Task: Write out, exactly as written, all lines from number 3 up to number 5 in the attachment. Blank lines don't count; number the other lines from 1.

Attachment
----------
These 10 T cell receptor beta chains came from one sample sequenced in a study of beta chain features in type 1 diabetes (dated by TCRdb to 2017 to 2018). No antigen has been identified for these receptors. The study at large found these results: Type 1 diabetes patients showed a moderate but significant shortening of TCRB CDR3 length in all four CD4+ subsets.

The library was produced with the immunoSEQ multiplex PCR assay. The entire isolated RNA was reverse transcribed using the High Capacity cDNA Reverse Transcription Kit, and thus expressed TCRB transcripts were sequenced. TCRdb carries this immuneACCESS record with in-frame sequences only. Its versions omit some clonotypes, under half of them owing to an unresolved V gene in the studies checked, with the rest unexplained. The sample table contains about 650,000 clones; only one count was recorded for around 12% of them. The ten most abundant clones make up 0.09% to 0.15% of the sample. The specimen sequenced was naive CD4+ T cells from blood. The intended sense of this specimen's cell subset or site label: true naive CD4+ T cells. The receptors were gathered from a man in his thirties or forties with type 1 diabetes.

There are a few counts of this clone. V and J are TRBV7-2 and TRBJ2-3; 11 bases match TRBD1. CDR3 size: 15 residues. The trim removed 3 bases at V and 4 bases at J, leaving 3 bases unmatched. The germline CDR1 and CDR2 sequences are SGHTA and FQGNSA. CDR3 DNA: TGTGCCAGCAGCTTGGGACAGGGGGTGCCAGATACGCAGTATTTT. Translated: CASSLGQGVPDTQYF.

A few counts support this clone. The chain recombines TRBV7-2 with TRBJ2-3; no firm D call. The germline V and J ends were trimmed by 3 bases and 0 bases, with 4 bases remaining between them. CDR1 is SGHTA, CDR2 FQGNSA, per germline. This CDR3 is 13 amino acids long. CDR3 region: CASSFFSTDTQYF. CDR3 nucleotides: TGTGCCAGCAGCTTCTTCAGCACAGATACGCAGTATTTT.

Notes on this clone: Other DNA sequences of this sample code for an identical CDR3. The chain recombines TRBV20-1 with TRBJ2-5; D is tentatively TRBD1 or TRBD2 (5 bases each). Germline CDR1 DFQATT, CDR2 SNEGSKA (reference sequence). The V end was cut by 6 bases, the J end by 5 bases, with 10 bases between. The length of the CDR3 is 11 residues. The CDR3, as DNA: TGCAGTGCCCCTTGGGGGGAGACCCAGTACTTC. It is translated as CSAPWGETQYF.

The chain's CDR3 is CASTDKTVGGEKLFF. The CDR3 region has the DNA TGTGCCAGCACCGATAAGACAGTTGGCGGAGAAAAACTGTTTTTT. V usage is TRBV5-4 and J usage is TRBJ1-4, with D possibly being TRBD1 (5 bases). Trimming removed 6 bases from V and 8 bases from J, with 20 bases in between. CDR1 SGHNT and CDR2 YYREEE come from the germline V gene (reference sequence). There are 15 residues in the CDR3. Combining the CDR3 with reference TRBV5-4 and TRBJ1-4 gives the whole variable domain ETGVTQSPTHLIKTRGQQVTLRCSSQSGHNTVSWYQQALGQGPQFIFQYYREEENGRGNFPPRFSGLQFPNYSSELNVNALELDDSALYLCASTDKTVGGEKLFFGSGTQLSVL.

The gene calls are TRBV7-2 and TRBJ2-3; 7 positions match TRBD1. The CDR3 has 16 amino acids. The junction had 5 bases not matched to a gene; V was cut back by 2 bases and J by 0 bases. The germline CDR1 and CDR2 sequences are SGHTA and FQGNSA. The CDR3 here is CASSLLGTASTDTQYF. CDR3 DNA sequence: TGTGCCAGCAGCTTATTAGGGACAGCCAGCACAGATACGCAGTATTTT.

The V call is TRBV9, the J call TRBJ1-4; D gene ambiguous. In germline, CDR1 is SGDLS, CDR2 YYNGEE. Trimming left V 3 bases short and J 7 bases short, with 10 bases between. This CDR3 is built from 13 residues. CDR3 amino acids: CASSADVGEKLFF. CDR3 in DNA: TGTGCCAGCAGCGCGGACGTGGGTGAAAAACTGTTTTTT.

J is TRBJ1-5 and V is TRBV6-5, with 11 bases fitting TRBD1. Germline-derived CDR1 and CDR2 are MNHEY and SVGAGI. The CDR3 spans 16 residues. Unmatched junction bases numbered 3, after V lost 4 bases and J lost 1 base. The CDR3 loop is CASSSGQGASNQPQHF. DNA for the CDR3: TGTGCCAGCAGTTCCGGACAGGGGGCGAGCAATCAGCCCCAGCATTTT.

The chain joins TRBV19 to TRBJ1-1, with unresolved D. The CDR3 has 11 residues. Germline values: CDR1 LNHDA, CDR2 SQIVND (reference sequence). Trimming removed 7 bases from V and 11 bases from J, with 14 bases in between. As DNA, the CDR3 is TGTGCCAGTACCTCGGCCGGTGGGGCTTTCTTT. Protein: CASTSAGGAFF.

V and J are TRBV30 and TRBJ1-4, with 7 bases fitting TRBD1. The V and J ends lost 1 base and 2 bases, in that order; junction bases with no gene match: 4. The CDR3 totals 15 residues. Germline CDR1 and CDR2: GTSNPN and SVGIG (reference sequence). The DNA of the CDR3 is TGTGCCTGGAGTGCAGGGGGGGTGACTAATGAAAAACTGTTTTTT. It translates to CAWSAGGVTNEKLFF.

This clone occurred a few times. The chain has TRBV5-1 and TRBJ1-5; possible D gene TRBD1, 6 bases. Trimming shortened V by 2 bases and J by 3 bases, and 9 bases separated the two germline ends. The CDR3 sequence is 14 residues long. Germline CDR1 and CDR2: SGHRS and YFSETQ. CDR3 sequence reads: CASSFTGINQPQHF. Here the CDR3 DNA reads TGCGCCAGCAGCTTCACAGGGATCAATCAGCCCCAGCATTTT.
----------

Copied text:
There are a few counts of this clone. V and J are TRBV7-2 and TRBJ2-3; 11 bases match TRBD1. CDR3 size: 15 residues. The trim removed 3 bases at V and 4 bases at J, leaving 3 bases unmatched. The germline CDR1 and CDR2 sequences are SGHTA and FQGNSA. CDR3 DNA: TGTGCCAGCAGCTTGGGACAGGGGGTGCCAGATACGCAGTATTTT. Translated: CASSLGQGVPDTQYF.

A few counts support this clone. The chain recombines TRBV7-2 with TRBJ2-3; no firm D call. The germline V and J ends were trimmed by 3 bases and 0 bases, with 4 bases remaining between them. CDR1 is SGHTA, CDR2 FQGNSA, per germline. This CDR3 is 13 amino acids long. CDR3 region: CASSFFSTDTQYF. CDR3 nucleotides: TGTGCCAGCAGCTTCTTCAGCACAGATACGCAGTATTTT.

Notes on this clone: Other DNA sequences of this sample code for an identical CDR3. The chain recombines TRBV20-1 with TRBJ2-5; D is tentatively TRBD1 or TRBD2 (5 bases each). Germline CDR1 DFQATT, CDR2 SNEGSKA (reference sequence). The V end was cut by 6 bases, the J end by 5 bases, with 10 bases between. The length of the CDR3 is 11 residues. The CDR3, as DNA: TGCAGTGCCCCTTGGGGGGAGACCCAGTACTTC. It is translated as CSAPWGETQYF.